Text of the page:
Note to TV folks: make sure security out front is pretty good. From Gaza City comes this:
"Dozens of relatives of Palestinians killed during the 2014 Israeli military offensive on the Gaza Strip broke into the office of Palestine TV on Tuesday. A spokesperson for the Committee of slain Palestinians’ families, Alaa al-Birawi, told Ma’an that the family members entered the building in the Tal al-Hawa neighborhood of Gaza City, demanding to be given an opportunity to appear live on Palestine TV and discuss their demands to the Palestinian Authority." (MA'AN News Agency)
No friend of Uber
CityLab from The Atlantic has a good interview with Pittsburgh Mayor Bill Peduto on why he joined immigration protests versus Trump over the weekend, why he's pissed at Uber for not attacking Trump and the challenges of being a so-called sanctuary city. (CityLab)
As for Uber allegedly undermining a taxi strike at New York's JFK International Airport and cozying up to Trump, he says:
"I sent their CEO a very stern text on Saturday night and I expressed my great disappointment not only on behalf of the city of Pittsburgh, but for every city on earth. It was more than a slap in the face. It was a complete disregard for the people who helped Uber climb the ladder, including their own tech workers, their drivers — many of whom are immigrants — and their clientele."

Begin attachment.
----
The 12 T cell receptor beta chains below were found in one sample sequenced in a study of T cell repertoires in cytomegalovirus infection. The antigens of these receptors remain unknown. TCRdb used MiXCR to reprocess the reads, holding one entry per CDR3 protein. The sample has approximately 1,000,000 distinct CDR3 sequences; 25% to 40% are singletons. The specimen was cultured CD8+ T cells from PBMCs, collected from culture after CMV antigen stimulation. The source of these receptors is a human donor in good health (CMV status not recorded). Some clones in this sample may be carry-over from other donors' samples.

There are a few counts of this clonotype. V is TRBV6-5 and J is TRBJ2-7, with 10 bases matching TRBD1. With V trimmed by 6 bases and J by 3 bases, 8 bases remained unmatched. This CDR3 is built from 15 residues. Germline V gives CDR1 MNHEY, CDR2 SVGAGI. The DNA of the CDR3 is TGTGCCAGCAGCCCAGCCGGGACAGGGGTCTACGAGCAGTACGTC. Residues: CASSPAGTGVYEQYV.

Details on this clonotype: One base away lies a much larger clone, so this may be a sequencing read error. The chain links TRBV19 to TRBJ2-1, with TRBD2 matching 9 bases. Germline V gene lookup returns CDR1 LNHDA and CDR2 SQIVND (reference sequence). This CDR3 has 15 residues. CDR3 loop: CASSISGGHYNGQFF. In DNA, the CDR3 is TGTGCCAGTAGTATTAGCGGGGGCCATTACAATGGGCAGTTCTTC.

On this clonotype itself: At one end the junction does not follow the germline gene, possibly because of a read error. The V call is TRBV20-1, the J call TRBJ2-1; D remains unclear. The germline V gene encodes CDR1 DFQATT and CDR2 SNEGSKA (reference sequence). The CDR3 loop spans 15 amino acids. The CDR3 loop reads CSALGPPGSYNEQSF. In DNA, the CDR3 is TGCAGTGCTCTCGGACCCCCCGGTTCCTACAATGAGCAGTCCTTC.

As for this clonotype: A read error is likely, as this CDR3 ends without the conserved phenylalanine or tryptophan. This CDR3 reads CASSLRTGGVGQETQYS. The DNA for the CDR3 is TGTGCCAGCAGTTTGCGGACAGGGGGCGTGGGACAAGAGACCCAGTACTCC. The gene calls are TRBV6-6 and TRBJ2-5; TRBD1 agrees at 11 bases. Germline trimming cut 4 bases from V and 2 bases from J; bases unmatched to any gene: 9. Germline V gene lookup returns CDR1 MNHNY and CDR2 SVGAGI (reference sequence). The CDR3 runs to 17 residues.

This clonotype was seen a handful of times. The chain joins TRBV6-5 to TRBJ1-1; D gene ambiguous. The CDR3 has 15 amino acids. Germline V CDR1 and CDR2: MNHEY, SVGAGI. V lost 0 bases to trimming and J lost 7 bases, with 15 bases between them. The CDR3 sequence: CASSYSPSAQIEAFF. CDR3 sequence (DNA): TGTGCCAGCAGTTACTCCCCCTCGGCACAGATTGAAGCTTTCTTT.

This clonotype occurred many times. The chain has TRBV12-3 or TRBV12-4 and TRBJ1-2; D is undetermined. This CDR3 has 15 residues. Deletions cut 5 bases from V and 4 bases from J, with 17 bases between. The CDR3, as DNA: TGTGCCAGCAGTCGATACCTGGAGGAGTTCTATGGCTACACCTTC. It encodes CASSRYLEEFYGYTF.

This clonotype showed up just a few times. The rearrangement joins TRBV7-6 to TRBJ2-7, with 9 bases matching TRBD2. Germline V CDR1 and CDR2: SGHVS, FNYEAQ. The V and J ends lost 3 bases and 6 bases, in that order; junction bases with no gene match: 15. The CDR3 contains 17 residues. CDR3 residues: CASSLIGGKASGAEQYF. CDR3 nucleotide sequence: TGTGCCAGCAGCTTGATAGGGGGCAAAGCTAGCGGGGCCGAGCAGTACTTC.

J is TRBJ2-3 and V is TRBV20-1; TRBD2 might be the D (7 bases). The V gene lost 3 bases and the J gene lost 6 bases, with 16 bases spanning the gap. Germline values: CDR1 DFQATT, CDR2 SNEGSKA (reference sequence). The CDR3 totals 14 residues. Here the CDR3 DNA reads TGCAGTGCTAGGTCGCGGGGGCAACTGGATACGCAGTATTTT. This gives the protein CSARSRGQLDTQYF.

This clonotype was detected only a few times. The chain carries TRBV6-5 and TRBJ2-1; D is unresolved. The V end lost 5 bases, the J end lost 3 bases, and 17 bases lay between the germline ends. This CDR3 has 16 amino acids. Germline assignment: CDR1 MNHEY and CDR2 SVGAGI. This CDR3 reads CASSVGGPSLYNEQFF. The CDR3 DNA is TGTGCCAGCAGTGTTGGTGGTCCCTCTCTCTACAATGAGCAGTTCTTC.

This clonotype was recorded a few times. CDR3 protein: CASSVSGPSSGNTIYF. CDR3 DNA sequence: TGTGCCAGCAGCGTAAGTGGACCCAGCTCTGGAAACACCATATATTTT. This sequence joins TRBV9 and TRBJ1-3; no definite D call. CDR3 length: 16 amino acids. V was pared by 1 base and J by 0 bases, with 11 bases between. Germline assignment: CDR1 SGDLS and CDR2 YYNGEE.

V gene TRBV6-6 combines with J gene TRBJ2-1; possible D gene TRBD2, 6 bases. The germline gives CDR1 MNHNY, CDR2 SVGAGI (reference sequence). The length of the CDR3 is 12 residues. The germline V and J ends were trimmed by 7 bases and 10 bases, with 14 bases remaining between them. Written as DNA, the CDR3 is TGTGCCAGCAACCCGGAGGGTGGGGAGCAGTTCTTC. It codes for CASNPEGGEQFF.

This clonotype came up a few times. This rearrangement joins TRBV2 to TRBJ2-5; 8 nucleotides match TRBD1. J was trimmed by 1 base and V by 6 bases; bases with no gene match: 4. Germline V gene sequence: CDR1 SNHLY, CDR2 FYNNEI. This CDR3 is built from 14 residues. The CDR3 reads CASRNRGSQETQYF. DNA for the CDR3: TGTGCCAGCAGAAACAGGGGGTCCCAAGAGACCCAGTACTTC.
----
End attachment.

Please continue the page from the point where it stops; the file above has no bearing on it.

Yesterday Uber belatedly criticized Trump's move. (Recode)
Smart move by an Uber rival
DNAInfo in Chicago is one of the local digital news startups owned by Joe Ricketts, the paterfamilias of the Omaha-based Ricketts clan. He founded TD Ameritrade, while his kids' holdings include the Chicago Cubs and a suburban bicycle shop, along with running Nebraska (Pete is governor).
The Chicago version has a smart new sponsored entertainment feature. It allows you to pick a variety of neighborhood clubs, juke joints and concert venues, find out what's going on there and, yes, simultaneously order a Lyft to get you there. (DNAInfo)
A bridge too far for Trump
The new administration's ditching of climate change pages from websites is piddling compared to this under-reported outrage:
"Saying the measure would greatly aid efforts to combat the rise of anti-American sentiment online, the FBI announced Tuesday that it had shut down a prominent new ISIS recruitment website, www.WhiteHouse.gov."
Yes, now WhiteHouse.gov is gone.
At least, according to The Onion.